Hattip to commenter Dennis McCutcheon for giving me the idea for this post. We Americans today view the Civil War as part of our history. If different decisions had been made at the end of that conflict, the Civil War could still be part of our current reality. Just before the surrender at Appomattox, General Porter Alexander, General Robert E. Lee’s chief of artillery, broached to Lee a proposal that the Army of Northern Virginia disband and carry out a guerrilla war against the Union occupiers. Here history balanced on a knife edge. If Lee had accepted the proposal, I have little doubt the stage would have been set for an unending war between the North and the South which would still be with us. Douglas Southall Freeman, in his magisterial R. E. Lee, tells what happened next, based upon Alexander’s memoirs, Fighting for the Confederacy.
“Thereupon Alexander proposed, as an alternative to surrender, that the men take to the woods with their arms, under orders to report to governors of their respective states.
Something for the weekend. We’ll Fight For Uncle Sam sung to the tune Whiskey in the Jar. A nice tribute to the Irish volunteers who were a mainstay of the Union Army of the Potomac. The song is also celebratory of George Brinton McClellan who led the Army of the Potomac in 1861-62. Little Mac was a good organizer and he made sure his men were well fed and clothed. He took care of his men and they were fond of him as a result. Unfortunately, although not a bad strategist, he was a lousy battlefield commander. During the battles of the Seven Days, though McClellan outnumbered the Confederates under Lee, he allowed Lee to take the initiative and force him back from Richmond. At Antietam, in spite of enjoying better than two to one odds, McClellan’s uncoordinated attacks blew a prime opportunity for the Army of the Potomac to destroy Lee’s army. As a battlefield commander McClellan was worse than having no commander at all. Continue reading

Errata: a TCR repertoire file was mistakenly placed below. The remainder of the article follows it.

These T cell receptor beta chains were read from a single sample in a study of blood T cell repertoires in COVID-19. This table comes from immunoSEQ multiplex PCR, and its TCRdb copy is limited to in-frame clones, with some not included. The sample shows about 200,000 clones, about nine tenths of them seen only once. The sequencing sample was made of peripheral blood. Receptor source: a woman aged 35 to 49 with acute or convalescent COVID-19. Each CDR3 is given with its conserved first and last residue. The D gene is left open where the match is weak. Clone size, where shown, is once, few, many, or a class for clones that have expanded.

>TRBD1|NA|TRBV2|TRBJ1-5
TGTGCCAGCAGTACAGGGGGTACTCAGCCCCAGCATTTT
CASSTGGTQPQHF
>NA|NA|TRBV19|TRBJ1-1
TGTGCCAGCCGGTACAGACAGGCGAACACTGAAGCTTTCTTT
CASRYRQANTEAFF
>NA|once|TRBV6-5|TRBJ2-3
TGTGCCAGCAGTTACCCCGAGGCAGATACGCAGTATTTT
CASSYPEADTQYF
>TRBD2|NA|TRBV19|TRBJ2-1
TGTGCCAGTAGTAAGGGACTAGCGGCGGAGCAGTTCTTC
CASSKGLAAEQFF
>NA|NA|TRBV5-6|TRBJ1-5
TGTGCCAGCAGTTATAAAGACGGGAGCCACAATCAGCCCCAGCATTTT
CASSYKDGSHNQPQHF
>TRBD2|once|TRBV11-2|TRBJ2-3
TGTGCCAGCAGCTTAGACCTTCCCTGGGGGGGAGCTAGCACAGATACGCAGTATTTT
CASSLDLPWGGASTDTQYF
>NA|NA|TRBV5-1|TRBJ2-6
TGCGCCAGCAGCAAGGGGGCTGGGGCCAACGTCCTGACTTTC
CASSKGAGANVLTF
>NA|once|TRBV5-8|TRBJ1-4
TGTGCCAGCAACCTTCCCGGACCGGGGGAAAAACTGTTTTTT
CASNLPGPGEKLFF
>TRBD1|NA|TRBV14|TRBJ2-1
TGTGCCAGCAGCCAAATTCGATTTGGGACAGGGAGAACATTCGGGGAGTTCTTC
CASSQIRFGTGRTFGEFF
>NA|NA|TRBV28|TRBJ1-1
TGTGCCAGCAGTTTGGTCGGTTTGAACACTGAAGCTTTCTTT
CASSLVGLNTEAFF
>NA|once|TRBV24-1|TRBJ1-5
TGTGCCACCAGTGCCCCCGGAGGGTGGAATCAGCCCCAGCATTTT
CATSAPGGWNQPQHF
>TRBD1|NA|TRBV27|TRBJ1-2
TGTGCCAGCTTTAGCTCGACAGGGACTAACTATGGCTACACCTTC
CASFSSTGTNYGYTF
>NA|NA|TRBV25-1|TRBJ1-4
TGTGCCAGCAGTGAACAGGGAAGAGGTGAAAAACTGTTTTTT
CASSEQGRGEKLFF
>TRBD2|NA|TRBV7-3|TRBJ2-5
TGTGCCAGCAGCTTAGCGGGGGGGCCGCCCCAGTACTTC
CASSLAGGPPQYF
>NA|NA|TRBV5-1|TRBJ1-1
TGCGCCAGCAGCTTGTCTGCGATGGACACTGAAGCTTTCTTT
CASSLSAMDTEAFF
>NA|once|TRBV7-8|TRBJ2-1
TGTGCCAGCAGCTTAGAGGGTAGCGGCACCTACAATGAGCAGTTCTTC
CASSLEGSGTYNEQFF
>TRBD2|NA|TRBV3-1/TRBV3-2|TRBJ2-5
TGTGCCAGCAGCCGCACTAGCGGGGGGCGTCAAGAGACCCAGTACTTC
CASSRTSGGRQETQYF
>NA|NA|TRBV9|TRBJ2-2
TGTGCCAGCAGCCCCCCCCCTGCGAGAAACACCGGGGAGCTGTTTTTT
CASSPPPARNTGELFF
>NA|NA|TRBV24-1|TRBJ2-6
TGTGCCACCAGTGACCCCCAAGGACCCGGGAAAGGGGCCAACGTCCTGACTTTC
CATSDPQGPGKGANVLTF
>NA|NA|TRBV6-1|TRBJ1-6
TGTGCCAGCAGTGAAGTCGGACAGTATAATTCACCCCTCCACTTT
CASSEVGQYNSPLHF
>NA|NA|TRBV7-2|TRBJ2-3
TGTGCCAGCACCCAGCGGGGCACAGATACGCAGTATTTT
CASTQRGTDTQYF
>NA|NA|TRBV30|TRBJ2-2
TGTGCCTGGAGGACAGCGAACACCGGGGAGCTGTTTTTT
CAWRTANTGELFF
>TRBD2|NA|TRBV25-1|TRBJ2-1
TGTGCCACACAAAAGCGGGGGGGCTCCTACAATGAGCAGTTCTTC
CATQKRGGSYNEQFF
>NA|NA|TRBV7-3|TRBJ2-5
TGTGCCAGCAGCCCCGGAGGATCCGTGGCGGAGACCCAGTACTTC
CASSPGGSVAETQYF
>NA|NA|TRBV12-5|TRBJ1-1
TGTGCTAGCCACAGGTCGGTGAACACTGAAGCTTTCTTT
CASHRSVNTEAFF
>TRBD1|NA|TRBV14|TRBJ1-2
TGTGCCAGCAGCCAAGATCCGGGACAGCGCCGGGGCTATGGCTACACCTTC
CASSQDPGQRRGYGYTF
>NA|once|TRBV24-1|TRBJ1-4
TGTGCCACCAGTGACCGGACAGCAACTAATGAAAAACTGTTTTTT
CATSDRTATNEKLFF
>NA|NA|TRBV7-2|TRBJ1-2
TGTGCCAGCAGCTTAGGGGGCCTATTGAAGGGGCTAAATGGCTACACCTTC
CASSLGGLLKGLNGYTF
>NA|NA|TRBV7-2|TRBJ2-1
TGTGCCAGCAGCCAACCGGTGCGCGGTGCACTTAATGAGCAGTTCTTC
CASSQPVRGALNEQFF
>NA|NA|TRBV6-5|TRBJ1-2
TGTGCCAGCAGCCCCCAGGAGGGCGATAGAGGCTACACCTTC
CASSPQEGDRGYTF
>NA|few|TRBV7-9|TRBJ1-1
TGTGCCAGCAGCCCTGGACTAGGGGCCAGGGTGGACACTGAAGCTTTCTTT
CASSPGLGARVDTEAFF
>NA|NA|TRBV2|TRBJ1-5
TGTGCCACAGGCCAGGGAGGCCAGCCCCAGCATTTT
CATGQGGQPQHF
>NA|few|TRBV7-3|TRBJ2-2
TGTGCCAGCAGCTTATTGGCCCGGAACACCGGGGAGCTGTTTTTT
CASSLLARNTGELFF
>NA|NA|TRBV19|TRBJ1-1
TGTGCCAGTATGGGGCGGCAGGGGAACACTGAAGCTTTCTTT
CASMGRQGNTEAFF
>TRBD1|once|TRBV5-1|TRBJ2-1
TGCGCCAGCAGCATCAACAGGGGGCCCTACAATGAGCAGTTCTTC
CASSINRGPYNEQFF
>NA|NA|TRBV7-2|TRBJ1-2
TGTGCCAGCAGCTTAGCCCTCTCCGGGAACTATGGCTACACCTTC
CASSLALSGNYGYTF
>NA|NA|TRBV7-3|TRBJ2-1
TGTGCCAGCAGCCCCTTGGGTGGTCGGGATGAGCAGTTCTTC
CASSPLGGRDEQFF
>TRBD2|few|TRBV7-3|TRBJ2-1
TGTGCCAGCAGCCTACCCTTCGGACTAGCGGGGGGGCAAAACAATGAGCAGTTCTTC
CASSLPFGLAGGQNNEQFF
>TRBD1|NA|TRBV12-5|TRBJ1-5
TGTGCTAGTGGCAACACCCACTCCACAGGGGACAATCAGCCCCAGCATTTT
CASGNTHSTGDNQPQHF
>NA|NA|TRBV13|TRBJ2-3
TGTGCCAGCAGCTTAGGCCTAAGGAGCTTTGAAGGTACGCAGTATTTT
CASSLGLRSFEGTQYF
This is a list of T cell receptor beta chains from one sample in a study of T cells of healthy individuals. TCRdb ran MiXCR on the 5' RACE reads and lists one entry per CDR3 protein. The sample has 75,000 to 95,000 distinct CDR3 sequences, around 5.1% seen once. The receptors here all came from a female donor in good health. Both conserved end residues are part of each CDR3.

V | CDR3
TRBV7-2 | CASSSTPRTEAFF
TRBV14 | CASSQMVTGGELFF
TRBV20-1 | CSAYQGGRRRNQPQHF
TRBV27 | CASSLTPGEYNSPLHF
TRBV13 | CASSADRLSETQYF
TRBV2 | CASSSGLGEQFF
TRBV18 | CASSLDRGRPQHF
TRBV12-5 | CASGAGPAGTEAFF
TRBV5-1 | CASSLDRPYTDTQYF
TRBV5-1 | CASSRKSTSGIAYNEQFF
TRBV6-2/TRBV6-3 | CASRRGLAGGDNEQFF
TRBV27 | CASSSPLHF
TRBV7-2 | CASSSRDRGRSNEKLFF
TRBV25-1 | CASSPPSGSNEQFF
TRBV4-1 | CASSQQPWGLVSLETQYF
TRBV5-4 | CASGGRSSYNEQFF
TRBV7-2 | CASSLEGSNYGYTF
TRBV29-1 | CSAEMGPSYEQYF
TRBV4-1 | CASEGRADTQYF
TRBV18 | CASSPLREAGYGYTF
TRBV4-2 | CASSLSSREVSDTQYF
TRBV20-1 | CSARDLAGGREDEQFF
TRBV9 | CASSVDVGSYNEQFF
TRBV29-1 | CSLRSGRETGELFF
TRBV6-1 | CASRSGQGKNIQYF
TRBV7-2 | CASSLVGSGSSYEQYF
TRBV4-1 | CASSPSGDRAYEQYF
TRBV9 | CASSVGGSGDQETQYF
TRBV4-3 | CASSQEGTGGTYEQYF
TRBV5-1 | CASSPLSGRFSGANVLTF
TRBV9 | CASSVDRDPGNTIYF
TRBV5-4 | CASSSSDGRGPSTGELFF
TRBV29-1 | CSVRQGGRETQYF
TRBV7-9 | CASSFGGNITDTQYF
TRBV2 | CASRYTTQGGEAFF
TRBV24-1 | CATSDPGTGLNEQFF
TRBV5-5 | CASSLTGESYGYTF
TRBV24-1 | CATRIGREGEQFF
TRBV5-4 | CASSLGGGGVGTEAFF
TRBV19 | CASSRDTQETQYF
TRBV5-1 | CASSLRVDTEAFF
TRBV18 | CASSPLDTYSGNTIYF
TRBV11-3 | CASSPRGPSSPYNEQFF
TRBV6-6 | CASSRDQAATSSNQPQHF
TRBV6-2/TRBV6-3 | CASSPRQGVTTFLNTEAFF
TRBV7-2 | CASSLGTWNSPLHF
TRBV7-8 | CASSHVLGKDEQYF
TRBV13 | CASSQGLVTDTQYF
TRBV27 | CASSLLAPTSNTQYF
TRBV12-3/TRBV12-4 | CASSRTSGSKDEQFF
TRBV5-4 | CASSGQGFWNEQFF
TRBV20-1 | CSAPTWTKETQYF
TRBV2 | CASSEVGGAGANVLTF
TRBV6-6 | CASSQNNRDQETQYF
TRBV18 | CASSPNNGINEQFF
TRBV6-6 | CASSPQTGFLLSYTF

Something for the weekend. Riding a Raid, sung by Bobby Horton, the man who has dedicated his life to bringing Civil War music to modern audiences. Stuart and his cavalry troopers were the glamor boys of the Army of the Northern Virginia. Twice they rode around the Army of the Potomac, and until 1863 they completely dominated the Union cavalry, although they were usually heavily outnumbered on the battlefield. This song captures well the spirit of the cavaliers in grey.
“Once let the Black man get upon his person the brass letters US, let him get an eagle on his button and a musket on his shoulder and bullets in his pockets, and there is no power on earth which can deny that he has earned the right to citizenship in the United States.”
Blacks after the Civil War would be shamefully denied equal rights for a century. However, that sad fact does not detract in the slightest from the heroism of black troops fighting to preserve a nation that had given them little reason to love it. The great lesson of the Civil War is that we are all Americans, all part of this experiment in self-government, and it is a lesson to be remembered on this Martin Luther King, Jr. Day.
A moving video of the Irish Brigade at the battle of Fredericksburg, December 13, 1862, based on the movie Gods and Generals. It was criminal military malpractice for Burnside, perhaps the most incompetent general in the war, to assault the fortified Confederate positions, but his idiocy does not derogate in the slightest from the extreme heroism of the Union troops who suffered massive casualties while attempting to do the impossible.